Dumpster Diving is like a game of keep-away for the human, except you're always the kid in the middle and you just can't seem to get that stupid ball. You go about your day, minding your own business, when you hear a sudden "THUMP!" in the kitchen. You walk in to find your beloved pets committing mischievous acts: Cats are on the counter, waiting to see if the dog will get in trouble. The dog looks up at you with guilt eyes, having just eaten/chewed/played with whatever the cats knocked to the floor. Your part in the game is to clean up whatever mess has just happened, and then repeat when the game is played again, all against your will.
Why call the game "Dumpster Diving"? The cats "dump" items from the counter and Arie "dives" for them. From a few rounds of "Dumpster Diving," I've discovered that my cats can be even bigger jerks than I thought, that Arie is a trusting, gullible soul, and also that Arie doesn't care about what she eats nearly as much as I do.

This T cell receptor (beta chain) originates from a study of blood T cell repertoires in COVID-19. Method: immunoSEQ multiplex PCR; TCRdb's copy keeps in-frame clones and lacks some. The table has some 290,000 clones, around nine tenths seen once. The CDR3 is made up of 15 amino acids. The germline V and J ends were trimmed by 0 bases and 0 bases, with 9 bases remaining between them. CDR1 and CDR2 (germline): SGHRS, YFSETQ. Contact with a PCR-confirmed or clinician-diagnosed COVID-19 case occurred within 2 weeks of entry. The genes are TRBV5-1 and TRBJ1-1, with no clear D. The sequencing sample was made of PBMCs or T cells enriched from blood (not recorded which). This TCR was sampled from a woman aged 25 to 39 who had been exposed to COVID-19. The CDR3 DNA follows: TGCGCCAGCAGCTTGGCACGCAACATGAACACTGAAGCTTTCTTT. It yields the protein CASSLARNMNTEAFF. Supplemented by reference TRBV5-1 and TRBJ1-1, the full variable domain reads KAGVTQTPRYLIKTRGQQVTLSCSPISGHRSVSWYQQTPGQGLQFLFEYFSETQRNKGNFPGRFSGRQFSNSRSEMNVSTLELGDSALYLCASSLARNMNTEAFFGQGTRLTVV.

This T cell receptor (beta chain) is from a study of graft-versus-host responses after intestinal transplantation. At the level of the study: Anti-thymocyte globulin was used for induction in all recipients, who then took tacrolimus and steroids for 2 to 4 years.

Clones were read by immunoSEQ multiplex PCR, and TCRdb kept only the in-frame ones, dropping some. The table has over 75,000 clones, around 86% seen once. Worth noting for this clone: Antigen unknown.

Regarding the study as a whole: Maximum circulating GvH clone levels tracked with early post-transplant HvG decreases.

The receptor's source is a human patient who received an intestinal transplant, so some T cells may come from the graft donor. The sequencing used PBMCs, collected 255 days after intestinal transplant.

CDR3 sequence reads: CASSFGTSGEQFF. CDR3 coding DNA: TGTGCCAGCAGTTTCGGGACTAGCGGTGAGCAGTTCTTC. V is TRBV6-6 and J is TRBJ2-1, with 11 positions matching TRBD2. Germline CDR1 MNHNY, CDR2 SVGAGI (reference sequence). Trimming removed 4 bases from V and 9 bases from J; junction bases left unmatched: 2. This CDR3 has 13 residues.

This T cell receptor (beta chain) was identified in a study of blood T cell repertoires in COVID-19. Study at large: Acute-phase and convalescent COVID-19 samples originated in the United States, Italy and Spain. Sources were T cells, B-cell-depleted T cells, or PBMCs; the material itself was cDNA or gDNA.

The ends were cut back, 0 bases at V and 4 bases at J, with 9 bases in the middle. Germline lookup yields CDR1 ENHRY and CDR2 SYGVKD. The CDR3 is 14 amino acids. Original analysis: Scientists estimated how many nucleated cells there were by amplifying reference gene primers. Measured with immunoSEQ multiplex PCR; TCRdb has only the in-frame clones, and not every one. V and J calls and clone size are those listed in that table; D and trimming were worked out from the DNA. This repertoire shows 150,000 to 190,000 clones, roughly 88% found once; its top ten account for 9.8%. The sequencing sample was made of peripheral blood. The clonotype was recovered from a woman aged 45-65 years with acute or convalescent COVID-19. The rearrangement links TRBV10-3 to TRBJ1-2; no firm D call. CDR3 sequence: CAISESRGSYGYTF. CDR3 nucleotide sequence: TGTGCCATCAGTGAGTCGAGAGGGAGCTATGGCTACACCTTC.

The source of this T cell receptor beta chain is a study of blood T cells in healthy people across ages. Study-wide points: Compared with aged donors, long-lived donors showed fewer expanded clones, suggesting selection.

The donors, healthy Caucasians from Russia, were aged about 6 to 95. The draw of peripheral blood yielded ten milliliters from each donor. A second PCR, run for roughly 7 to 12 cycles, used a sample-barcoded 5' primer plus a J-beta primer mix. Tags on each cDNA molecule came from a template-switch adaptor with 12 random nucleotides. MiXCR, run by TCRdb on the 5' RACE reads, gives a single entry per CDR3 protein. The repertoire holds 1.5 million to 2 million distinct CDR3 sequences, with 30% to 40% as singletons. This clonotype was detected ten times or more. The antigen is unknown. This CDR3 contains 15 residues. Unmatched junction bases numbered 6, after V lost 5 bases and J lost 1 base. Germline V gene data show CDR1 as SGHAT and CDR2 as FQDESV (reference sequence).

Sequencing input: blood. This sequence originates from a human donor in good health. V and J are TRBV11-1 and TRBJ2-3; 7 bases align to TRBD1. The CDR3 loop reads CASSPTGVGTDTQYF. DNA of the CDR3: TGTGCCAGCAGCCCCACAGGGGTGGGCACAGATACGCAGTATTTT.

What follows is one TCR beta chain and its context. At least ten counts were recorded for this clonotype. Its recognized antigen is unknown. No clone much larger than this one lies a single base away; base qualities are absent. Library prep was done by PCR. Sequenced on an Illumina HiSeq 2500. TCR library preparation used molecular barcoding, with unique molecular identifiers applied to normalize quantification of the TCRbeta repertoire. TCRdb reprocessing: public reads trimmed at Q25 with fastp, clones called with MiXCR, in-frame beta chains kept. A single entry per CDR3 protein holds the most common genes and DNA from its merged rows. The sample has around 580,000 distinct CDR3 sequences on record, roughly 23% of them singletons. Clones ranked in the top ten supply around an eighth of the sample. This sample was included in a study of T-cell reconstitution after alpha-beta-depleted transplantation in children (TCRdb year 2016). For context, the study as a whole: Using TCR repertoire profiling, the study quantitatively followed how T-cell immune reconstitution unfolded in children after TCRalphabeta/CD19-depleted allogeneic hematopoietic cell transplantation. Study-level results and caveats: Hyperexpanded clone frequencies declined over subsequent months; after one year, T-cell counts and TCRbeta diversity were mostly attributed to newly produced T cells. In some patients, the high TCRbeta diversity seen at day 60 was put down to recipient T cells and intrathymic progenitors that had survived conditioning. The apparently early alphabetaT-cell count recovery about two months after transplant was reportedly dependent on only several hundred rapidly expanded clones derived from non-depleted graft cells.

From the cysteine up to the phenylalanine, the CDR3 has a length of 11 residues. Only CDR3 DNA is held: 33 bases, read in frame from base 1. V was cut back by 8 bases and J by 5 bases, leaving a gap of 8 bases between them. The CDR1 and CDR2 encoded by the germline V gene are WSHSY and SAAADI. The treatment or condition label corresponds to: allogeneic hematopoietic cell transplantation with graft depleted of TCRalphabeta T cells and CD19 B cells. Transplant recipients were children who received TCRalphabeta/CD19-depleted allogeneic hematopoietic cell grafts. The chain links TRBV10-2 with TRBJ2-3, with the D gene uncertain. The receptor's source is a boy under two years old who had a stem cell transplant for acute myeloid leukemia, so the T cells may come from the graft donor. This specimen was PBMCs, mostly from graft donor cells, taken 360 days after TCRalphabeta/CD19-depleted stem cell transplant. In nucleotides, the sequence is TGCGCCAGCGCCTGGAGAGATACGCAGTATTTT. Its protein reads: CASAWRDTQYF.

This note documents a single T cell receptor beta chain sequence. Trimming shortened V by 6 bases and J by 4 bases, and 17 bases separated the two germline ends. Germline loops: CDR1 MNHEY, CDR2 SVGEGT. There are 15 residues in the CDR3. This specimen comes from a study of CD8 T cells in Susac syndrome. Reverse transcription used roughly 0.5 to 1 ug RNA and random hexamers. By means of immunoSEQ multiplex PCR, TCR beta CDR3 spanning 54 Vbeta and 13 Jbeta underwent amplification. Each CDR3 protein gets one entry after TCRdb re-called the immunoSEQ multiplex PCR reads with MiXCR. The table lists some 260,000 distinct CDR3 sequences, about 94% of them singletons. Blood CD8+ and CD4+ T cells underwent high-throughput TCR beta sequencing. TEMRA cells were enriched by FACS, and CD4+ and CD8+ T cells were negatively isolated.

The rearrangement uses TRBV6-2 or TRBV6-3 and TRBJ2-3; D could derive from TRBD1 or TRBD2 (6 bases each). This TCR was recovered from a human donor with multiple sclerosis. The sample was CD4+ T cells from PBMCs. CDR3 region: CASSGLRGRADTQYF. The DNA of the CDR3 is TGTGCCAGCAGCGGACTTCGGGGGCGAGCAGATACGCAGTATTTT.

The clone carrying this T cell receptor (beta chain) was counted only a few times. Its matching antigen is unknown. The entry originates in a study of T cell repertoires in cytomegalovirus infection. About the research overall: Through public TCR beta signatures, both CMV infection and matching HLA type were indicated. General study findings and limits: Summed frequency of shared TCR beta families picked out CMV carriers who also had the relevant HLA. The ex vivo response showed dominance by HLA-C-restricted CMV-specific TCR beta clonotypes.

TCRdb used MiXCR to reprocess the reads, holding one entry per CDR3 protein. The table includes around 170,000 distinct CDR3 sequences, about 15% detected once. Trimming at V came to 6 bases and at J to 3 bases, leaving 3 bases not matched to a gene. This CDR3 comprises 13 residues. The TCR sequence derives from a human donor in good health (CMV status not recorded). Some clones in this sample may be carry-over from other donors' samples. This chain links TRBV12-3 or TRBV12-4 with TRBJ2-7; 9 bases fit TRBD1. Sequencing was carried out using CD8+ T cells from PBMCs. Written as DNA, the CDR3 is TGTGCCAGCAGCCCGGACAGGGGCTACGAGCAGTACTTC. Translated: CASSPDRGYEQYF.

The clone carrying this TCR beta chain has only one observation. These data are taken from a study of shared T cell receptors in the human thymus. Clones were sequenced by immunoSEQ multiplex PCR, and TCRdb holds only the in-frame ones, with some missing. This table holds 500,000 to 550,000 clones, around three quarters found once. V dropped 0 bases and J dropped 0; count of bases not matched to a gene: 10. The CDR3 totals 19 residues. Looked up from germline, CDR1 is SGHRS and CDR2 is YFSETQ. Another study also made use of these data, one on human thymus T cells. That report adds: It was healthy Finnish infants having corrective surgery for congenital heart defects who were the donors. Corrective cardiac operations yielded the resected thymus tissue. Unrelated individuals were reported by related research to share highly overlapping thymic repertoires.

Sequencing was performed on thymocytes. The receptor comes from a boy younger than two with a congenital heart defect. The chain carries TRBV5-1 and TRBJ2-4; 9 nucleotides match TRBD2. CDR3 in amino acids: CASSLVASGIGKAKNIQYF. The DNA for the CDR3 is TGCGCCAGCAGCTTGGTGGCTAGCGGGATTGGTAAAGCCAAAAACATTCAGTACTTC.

If you've read my previous posts, you know that dog nutrition, especially when it comes to dealing with common ailments, like allergies, is something that I care about. Your dog's diet is important, but they might not be as strict about it as you are. In fact, The Nutro Company recently released an infographic that discusses that fact:
Arie and I area going to work harder to make sure she's only eating what's good for her and what she loves, sticking to that grain-free diet to help with her allergies. What do you do to keep your pet away from foods that they shouldn't eat, or to help them eat healthy?